Google co-founder Larry Page has gained New Zealand residency, the government confirmed – becoming just the latest tech billionaire to tie himself to the island nation.
Page, 48, the eighth richest man in the world, raised eyebrows in New Zealand when he flew into the country with his son to seek emergency medical treatment for the child, despite the country’s borders being closed due to the pandemic.
Jacinta Ardern, the prime minister, was drawn into the row that ensued and insisted that she was unaware of Page’s visit – and pointed out that they would rarely refuse a medically-essential emergency landing.
On Thursday, the government of New Zealand confirmed that Page had been granted residency. A spokeswoman for the Ministry of Business, Innovation and Employment told Stuff about Page’s status.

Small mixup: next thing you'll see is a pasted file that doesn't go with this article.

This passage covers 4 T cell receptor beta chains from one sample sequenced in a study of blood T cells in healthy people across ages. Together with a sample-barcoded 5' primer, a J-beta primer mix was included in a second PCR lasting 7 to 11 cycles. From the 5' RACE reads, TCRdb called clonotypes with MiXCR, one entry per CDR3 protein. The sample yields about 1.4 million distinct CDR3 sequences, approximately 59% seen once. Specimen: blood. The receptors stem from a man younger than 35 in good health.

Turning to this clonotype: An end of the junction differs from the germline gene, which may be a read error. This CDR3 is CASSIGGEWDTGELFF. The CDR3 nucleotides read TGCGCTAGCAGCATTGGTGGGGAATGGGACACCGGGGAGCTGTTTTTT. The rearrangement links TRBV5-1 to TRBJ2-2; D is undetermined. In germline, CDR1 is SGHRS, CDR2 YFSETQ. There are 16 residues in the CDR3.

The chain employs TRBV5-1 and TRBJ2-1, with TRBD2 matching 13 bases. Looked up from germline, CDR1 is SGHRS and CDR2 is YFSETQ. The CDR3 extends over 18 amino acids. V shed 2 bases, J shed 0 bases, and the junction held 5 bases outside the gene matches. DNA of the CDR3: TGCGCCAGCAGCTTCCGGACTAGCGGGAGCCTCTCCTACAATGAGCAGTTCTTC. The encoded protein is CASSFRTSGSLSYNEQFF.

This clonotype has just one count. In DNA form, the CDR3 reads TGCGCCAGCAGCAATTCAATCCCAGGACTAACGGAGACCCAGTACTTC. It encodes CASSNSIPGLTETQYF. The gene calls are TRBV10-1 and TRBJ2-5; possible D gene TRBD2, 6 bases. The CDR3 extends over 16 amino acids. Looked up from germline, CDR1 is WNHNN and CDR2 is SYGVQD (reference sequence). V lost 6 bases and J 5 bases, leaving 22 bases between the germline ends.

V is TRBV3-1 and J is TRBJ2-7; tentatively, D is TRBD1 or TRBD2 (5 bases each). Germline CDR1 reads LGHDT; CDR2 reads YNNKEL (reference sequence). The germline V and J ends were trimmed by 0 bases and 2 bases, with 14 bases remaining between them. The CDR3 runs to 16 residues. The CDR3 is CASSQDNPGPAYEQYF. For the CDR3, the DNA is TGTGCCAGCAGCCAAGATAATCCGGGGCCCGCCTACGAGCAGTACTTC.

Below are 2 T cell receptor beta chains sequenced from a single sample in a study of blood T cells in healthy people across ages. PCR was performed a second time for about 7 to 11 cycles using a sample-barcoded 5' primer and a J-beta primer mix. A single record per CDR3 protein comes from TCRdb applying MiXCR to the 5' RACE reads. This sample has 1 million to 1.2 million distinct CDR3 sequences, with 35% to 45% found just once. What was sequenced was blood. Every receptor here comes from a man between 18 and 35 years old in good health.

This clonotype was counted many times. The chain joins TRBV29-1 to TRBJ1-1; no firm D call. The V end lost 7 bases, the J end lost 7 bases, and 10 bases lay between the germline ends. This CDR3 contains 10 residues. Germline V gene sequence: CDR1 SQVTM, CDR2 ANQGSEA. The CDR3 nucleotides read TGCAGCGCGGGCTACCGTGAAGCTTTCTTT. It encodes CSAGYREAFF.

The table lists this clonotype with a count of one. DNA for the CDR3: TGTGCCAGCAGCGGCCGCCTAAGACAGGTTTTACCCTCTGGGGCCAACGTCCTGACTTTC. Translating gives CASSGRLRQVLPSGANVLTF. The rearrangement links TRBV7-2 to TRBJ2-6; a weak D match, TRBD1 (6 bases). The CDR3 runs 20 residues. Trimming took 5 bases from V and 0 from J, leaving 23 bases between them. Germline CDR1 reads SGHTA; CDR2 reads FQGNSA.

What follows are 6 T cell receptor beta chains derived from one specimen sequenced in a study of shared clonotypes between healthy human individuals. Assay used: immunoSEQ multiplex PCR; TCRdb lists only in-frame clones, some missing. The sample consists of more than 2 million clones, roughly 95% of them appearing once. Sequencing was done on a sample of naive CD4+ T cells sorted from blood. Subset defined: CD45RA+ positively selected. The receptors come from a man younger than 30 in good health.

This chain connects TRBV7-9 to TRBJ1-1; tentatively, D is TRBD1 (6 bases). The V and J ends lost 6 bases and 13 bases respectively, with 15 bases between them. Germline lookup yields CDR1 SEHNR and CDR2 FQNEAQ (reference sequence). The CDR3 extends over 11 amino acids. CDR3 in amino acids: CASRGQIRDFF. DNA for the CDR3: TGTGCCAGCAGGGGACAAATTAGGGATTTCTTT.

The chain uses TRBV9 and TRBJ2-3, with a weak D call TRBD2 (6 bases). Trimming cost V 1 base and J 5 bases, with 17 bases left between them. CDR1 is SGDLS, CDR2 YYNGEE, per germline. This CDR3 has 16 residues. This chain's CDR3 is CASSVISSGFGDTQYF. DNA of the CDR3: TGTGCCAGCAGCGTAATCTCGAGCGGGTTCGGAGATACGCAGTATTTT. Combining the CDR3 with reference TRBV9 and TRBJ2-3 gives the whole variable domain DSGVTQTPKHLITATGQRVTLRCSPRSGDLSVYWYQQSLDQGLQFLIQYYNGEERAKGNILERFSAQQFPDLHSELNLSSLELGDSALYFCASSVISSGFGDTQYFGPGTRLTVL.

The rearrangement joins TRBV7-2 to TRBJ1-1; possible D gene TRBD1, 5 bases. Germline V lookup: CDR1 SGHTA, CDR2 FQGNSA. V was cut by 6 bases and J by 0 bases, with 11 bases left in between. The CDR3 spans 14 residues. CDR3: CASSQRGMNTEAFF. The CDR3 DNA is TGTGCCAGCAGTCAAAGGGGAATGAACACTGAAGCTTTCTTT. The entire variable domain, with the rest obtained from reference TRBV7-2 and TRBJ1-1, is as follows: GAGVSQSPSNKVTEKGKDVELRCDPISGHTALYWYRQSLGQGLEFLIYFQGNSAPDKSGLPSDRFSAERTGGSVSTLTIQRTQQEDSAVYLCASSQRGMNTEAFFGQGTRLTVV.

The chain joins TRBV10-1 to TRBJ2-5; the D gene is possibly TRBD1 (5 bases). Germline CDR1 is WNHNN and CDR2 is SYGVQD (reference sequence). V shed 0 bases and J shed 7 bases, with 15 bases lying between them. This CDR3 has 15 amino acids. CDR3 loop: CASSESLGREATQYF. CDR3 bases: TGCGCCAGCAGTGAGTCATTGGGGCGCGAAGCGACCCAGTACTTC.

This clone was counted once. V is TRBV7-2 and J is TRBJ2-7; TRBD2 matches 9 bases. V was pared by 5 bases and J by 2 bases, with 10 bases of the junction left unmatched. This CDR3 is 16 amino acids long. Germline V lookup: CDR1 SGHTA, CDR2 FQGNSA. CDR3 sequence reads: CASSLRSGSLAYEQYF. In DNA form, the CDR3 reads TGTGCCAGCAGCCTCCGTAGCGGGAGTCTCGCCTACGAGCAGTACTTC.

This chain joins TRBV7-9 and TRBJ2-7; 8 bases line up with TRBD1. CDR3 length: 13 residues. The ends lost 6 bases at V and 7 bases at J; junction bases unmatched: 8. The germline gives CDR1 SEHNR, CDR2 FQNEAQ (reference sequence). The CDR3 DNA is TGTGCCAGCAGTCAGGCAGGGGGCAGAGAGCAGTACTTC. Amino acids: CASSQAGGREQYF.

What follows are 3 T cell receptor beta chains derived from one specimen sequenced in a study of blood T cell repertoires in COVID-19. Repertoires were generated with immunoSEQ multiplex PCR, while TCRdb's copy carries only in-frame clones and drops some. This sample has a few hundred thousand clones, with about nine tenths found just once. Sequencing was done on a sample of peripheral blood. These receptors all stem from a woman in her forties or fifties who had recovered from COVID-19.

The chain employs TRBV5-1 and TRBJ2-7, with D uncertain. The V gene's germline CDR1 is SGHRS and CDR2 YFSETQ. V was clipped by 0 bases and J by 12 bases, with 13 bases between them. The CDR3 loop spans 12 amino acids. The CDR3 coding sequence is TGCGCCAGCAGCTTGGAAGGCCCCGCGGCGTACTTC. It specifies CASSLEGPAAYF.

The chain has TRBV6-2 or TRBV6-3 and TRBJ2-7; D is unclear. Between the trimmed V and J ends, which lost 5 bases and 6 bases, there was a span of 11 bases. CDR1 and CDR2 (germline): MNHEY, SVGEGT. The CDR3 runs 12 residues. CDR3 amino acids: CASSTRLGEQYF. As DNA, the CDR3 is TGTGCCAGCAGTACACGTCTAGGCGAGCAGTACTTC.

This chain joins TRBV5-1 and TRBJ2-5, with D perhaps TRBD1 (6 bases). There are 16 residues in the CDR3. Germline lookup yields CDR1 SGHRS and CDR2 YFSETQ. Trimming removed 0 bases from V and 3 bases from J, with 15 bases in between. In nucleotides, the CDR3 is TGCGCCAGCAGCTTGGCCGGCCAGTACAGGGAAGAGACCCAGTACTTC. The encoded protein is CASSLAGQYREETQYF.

New Zealand has in recent years earned a reputation for attracting tech billionaires keen to purchase a bolt hole in case of an impending apocalypse. The climate, remote location, natural beauty and political stability have lured some of the world’s wealthiest – among them PayPal co-founder Peter Thiel, LinkedIn co-founder Reid Hoffman, and multimillionaire film director James Cameron.
‘Saying you’re buying a house in New Zealand is kind of a wink, wink, say no more,’ Hoffman told The New Yorker in 2017. Page has been riding out the pandemic in Fiji with his wife Lucinda Southworth, 42, and their two sons, aged 12 and 10.